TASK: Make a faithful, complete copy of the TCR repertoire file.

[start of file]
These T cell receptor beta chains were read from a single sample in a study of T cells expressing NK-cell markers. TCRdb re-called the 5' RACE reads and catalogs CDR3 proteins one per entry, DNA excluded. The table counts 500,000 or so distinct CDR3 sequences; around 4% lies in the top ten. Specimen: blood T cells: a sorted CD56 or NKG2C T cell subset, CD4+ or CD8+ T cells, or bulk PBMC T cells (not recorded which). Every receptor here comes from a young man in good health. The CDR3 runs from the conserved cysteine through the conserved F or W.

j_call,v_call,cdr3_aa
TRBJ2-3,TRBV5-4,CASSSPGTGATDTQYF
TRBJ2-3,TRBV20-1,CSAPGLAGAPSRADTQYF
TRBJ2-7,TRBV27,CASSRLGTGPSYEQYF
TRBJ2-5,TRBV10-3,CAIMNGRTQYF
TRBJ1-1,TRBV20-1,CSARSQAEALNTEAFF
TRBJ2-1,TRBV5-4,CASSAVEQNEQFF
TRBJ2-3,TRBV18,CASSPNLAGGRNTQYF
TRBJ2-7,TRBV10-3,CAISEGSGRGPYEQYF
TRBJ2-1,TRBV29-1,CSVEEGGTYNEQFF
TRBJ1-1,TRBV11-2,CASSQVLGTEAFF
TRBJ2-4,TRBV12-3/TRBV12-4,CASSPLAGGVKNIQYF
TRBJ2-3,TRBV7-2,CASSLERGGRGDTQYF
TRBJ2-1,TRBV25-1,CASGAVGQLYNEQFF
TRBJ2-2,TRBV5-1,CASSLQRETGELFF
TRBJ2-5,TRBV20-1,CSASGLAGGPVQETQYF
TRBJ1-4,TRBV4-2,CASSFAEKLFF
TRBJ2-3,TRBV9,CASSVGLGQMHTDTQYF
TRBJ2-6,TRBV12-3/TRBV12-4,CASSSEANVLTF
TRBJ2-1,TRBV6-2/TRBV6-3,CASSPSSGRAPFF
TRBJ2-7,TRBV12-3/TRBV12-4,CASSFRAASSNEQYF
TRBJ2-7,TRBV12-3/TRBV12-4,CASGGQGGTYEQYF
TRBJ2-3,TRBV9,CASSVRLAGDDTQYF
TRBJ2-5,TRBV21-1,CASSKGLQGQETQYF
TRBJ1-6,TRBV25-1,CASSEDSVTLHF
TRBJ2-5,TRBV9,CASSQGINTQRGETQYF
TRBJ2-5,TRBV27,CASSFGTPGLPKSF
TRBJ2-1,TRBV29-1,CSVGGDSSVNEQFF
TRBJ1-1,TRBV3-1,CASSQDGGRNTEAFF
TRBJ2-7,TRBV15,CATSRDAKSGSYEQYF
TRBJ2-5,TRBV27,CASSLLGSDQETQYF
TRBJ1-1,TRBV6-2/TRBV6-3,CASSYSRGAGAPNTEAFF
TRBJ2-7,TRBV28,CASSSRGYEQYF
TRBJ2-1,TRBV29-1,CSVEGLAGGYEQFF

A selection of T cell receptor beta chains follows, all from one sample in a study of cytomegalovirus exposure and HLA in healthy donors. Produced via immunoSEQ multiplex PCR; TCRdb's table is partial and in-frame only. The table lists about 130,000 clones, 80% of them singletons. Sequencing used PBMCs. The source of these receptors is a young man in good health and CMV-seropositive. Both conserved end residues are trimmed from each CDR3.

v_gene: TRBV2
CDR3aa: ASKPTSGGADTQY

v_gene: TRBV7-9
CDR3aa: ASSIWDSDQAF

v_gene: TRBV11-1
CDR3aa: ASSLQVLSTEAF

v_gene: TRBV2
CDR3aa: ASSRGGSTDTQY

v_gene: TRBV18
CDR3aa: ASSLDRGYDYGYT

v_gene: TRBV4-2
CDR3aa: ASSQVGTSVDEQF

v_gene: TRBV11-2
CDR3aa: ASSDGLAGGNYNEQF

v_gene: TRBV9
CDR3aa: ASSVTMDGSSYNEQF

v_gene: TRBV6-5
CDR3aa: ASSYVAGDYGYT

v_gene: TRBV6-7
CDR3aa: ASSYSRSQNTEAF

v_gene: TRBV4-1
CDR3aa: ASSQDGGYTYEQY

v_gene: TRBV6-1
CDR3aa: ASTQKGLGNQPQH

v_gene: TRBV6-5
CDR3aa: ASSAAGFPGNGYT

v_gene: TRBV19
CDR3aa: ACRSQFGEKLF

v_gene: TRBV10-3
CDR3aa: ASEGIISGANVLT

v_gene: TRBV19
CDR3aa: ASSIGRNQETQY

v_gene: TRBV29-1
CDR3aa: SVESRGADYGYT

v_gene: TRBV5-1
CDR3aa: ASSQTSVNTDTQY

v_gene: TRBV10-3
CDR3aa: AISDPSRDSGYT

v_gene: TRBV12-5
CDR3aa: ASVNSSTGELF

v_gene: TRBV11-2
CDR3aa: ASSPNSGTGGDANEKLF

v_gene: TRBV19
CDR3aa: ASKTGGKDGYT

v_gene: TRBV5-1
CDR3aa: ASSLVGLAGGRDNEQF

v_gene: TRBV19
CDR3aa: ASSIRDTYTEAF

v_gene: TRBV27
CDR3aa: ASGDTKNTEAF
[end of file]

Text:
These T cell receptor beta chains were read from a single sample in a study of T cells expressing NK-cell markers. TCRdb re-called the 5' RACE reads and catalogs CDR3 proteins one per entry, DNA excluded. The table counts 500,000 or so distinct CDR3 sequences; around 4% lies in the top ten. Specimen: blood T cells: a sorted CD56 or NKG2C T cell subset, CD4+ or CD8+ T cells, or bulk PBMC T cells (not recorded which). Every receptor here comes from a young man in good health. The CDR3 runs from the conserved cysteine through the conserved F or W.

j_call,v_call,cdr3_aa
TRBJ2-3,TRBV5-4,CASSSPGTGATDTQYF
TRBJ2-3,TRBV20-1,CSAPGLAGAPSRADTQYF
TRBJ2-7,TRBV27,CASSRLGTGPSYEQYF
TRBJ2-5,TRBV10-3,CAIMNGRTQYF
TRBJ1-1,TRBV20-1,CSARSQAEALNTEAFF
TRBJ2-1,TRBV5-4,CASSAVEQNEQFF
TRBJ2-3,TRBV18,CASSPNLAGGRNTQYF
TRBJ2-7,TRBV10-3,CAISEGSGRGPYEQYF
TRBJ2-1,TRBV29-1,CSVEEGGTYNEQFF
TRBJ1-1,TRBV11-2,CASSQVLGTEAFF
TRBJ2-4,TRBV12-3/TRBV12-4,CASSPLAGGVKNIQYF
TRBJ2-3,TRBV7-2,CASSLERGGRGDTQYF
TRBJ2-1,TRBV25-1,CASGAVGQLYNEQFF
TRBJ2-2,TRBV5-1,CASSLQRETGELFF
TRBJ2-5,TRBV20-1,CSASGLAGGPVQETQYF
TRBJ1-4,TRBV4-2,CASSFAEKLFF
TRBJ2-3,TRBV9,CASSVGLGQMHTDTQYF
TRBJ2-6,TRBV12-3/TRBV12-4,CASSSEANVLTF
TRBJ2-1,TRBV6-2/TRBV6-3,CASSPSSGRAPFF
TRBJ2-7,TRBV12-3/TRBV12-4,CASSFRAASSNEQYF
TRBJ2-7,TRBV12-3/TRBV12-4,CASGGQGGTYEQYF
TRBJ2-3,TRBV9,CASSVRLAGDDTQYF
TRBJ2-5,TRBV21-1,CASSKGLQGQETQYF
TRBJ1-6,TRBV25-1,CASSEDSVTLHF
TRBJ2-5,TRBV9,CASSQGINTQRGETQYF
TRBJ2-5,TRBV27,CASSFGTPGLPKSF
TRBJ2-1,TRBV29-1,CSVGGDSSVNEQFF
TRBJ1-1,TRBV3-1,CASSQDGGRNTEAFF
TRBJ2-7,TRBV15,CATSRDAKSGSYEQYF
TRBJ2-5,TRBV27,CASSLLGSDQETQYF
TRBJ1-1,TRBV6-2/TRBV6-3,CASSYSRGAGAPNTEAFF
TRBJ2-7,TRBV28,CASSSRGYEQYF
TRBJ2-1,TRBV29-1,CSVEGLAGGYEQFF

A selection of T cell receptor beta chains follows, all from one sample in a study of cytomegalovirus exposure and HLA in healthy donors. Produced via immunoSEQ multiplex PCR; TCRdb's table is partial and in-frame only. The table lists about 130,000 clones, 80% of them singletons. Sequencing used PBMCs. The source of these receptors is a young man in good health and CMV-seropositive. Both conserved end residues are trimmed from each CDR3.

v_gene: TRBV2
CDR3aa: ASKPTSGGADTQY

v_gene: TRBV7-9
CDR3aa: ASSIWDSDQAF

v_gene: TRBV11-1
CDR3aa: ASSLQVLSTEAF

v_gene: TRBV2
CDR3aa: ASSRGGSTDTQY

v_gene: TRBV18
CDR3aa: ASSLDRGYDYGYT

v_gene: TRBV4-2
CDR3aa: ASSQVGTSVDEQF

v_gene: TRBV11-2
CDR3aa: ASSDGLAGGNYNEQF

v_gene: TRBV9
CDR3aa: ASSVTMDGSSYNEQF

v_gene: TRBV6-5
CDR3aa: ASSYVAGDYGYT

v_gene: TRBV6-7
CDR3aa: ASSYSRSQNTEAF

v_gene: TRBV4-1
CDR3aa: ASSQDGGYTYEQY

v_gene: TRBV6-1
CDR3aa: ASTQKGLGNQPQH

v_gene: TRBV6-5
CDR3aa: ASSAAGFPGNGYT

v_gene: TRBV19
CDR3aa: ACRSQFGEKLF

v_gene: TRBV10-3
CDR3aa: ASEGIISGANVLT

v_gene: TRBV19
CDR3aa: ASSIGRNQETQY

v_gene: TRBV29-1
CDR3aa: SVESRGADYGYT

v_gene: TRBV5-1
CDR3aa: ASSQTSVNTDTQY

v_gene: TRBV10-3
CDR3aa: AISDPSRDSGYT

v_gene: TRBV12-5
CDR3aa: ASVNSSTGELF

v_gene: TRBV11-2
CDR3aa: ASSPNSGTGGDANEKLF

v_gene: TRBV19
CDR3aa: ASKTGGKDGYT

v_gene: TRBV5-1
CDR3aa: ASSLVGLAGGRDNEQF

v_gene: TRBV19
CDR3aa: ASSIRDTYTEAF

v_gene: TRBV27
CDR3aa: ASGDTKNTEAF